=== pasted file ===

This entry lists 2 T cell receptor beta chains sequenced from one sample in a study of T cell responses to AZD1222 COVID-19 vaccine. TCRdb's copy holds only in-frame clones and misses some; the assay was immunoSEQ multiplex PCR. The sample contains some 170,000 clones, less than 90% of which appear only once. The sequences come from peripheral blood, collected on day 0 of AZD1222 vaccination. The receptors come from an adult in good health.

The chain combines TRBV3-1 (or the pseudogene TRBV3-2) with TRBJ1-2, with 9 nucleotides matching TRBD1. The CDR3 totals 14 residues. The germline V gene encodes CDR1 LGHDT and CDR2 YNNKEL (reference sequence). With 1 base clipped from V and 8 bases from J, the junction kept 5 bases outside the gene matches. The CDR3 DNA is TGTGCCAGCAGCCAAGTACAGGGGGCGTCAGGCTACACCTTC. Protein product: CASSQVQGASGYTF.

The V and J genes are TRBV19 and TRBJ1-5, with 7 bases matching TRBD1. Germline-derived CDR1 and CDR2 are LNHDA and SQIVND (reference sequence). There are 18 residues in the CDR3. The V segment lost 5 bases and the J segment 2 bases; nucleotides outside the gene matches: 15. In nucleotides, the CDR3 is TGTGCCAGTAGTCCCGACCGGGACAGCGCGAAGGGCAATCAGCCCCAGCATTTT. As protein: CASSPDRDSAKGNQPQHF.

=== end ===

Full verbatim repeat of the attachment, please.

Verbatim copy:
This entry lists 2 T cell receptor beta chains sequenced from one sample in a study of T cell responses to AZD1222 COVID-19 vaccine. TCRdb's copy holds only in-frame clones and misses some; the assay was immunoSEQ multiplex PCR. The sample contains some 170,000 clones, less than 90% of which appear only once. The sequences come from peripheral blood, collected on day 0 of AZD1222 vaccination. The receptors come from an adult in good health.

The chain combines TRBV3-1 (or the pseudogene TRBV3-2) with TRBJ1-2, with 9 nucleotides matching TRBD1. The CDR3 totals 14 residues. The germline V gene encodes CDR1 LGHDT and CDR2 YNNKEL (reference sequence). With 1 base clipped from V and 8 bases from J, the junction kept 5 bases outside the gene matches. The CDR3 DNA is TGTGCCAGCAGCCAAGTACAGGGGGCGTCAGGCTACACCTTC. Protein product: CASSQVQGASGYTF.

The V and J genes are TRBV19 and TRBJ1-5, with 7 bases matching TRBD1. Germline-derived CDR1 and CDR2 are LNHDA and SQIVND (reference sequence). There are 18 residues in the CDR3. The V segment lost 5 bases and the J segment 2 bases; nucleotides outside the gene matches: 15. In nucleotides, the CDR3 is TGTGCCAGTAGTCCCGACCGGGACAGCGCGAAGGGCAATCAGCCCCAGCATTTT. As protein: CASSPDRDSAKGNQPQHF.